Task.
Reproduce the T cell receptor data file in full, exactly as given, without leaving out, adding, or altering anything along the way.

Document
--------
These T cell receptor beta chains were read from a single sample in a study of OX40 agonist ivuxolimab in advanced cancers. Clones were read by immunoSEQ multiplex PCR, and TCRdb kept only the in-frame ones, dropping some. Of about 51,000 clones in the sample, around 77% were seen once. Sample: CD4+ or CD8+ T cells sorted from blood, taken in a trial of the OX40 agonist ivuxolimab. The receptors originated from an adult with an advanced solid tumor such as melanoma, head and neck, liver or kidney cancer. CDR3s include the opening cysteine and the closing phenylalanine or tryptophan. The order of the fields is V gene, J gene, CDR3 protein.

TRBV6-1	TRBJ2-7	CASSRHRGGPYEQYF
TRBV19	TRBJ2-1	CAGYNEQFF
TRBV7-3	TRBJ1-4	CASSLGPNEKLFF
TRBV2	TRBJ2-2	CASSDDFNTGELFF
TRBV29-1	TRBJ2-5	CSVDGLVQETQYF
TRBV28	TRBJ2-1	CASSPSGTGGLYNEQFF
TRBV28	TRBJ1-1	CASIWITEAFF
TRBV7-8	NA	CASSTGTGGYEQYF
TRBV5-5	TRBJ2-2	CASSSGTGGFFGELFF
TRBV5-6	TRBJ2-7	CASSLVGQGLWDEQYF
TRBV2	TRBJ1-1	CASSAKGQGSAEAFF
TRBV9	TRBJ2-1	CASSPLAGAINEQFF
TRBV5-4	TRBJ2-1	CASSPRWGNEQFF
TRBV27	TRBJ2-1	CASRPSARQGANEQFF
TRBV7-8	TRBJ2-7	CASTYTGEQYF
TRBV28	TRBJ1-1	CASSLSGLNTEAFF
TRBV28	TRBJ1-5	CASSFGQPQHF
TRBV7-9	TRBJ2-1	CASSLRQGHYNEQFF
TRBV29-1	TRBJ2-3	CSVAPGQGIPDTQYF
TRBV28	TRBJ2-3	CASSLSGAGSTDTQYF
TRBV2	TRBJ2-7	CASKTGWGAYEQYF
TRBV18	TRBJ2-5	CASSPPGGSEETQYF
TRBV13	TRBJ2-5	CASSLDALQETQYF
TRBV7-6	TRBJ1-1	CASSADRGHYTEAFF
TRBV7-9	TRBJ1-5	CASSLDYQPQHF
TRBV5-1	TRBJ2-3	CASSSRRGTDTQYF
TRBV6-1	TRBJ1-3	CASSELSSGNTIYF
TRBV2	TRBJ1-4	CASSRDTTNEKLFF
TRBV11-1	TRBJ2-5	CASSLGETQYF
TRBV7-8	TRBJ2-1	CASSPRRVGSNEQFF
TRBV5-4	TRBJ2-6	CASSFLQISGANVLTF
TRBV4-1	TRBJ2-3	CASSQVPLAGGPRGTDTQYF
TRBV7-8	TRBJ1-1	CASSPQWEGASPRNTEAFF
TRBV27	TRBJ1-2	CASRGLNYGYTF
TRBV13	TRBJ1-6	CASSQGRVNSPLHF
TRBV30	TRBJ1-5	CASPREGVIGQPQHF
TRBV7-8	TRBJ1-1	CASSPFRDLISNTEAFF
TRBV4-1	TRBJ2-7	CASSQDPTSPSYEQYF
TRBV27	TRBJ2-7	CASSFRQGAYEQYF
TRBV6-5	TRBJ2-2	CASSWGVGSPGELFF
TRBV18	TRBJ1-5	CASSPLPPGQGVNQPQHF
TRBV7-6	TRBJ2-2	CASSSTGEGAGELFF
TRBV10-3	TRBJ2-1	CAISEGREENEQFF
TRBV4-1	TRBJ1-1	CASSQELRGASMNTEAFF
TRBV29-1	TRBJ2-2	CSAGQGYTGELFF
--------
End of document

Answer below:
These T cell receptor beta chains were read from a single sample in a study of OX40 agonist ivuxolimab in advanced cancers. Clones were read by immunoSEQ multiplex PCR, and TCRdb kept only the in-frame ones, dropping some. Of about 51,000 clones in the sample, around 77% were seen once. Sample: CD4+ or CD8+ T cells sorted from blood, taken in a trial of the OX40 agonist ivuxolimab. The receptors originated from an adult with an advanced solid tumor such as melanoma, head and neck, liver or kidney cancer. CDR3s include the opening cysteine and the closing phenylalanine or tryptophan. The order of the fields is V gene, J gene, CDR3 protein.

TRBV6-1	TRBJ2-7	CASSRHRGGPYEQYF
TRBV19	TRBJ2-1	CAGYNEQFF
TRBV7-3	TRBJ1-4	CASSLGPNEKLFF
TRBV2	TRBJ2-2	CASSDDFNTGELFF
TRBV29-1	TRBJ2-5	CSVDGLVQETQYF
TRBV28	TRBJ2-1	CASSPSGTGGLYNEQFF
TRBV28	TRBJ1-1	CASIWITEAFF
TRBV7-8	NA	CASSTGTGGYEQYF
TRBV5-5	TRBJ2-2	CASSSGTGGFFGELFF
TRBV5-6	TRBJ2-7	CASSLVGQGLWDEQYF
TRBV2	TRBJ1-1	CASSAKGQGSAEAFF
TRBV9	TRBJ2-1	CASSPLAGAINEQFF
TRBV5-4	TRBJ2-1	CASSPRWGNEQFF
TRBV27	TRBJ2-1	CASRPSARQGANEQFF
TRBV7-8	TRBJ2-7	CASTYTGEQYF
TRBV28	TRBJ1-1	CASSLSGLNTEAFF
TRBV28	TRBJ1-5	CASSFGQPQHF
TRBV7-9	TRBJ2-1	CASSLRQGHYNEQFF
TRBV29-1	TRBJ2-3	CSVAPGQGIPDTQYF
TRBV28	TRBJ2-3	CASSLSGAGSTDTQYF
TRBV2	TRBJ2-7	CASKTGWGAYEQYF
TRBV18	TRBJ2-5	CASSPPGGSEETQYF
TRBV13	TRBJ2-5	CASSLDALQETQYF
TRBV7-6	TRBJ1-1	CASSADRGHYTEAFF
TRBV7-9	TRBJ1-5	CASSLDYQPQHF
TRBV5-1	TRBJ2-3	CASSSRRGTDTQYF
TRBV6-1	TRBJ1-3	CASSELSSGNTIYF
TRBV2	TRBJ1-4	CASSRDTTNEKLFF
TRBV11-1	TRBJ2-5	CASSLGETQYF
TRBV7-8	TRBJ2-1	CASSPRRVGSNEQFF
TRBV5-4	TRBJ2-6	CASSFLQISGANVLTF
TRBV4-1	TRBJ2-3	CASSQVPLAGGPRGTDTQYF
TRBV7-8	TRBJ1-1	CASSPQWEGASPRNTEAFF
TRBV27	TRBJ1-2	CASRGLNYGYTF
TRBV13	TRBJ1-6	CASSQGRVNSPLHF
TRBV30	TRBJ1-5	CASPREGVIGQPQHF
TRBV7-8	TRBJ1-1	CASSPFRDLISNTEAFF
TRBV4-1	TRBJ2-7	CASSQDPTSPSYEQYF
TRBV27	TRBJ2-7	CASSFRQGAYEQYF
TRBV6-5	TRBJ2-2	CASSWGVGSPGELFF
TRBV18	TRBJ1-5	CASSPLPPGQGVNQPQHF
TRBV7-6	TRBJ2-2	CASSSTGEGAGELFF
TRBV10-3	TRBJ2-1	CAISEGREENEQFF
TRBV4-1	TRBJ1-1	CASSQELRGASMNTEAFF
TRBV29-1	TRBJ2-2	CSAGQGYTGELFF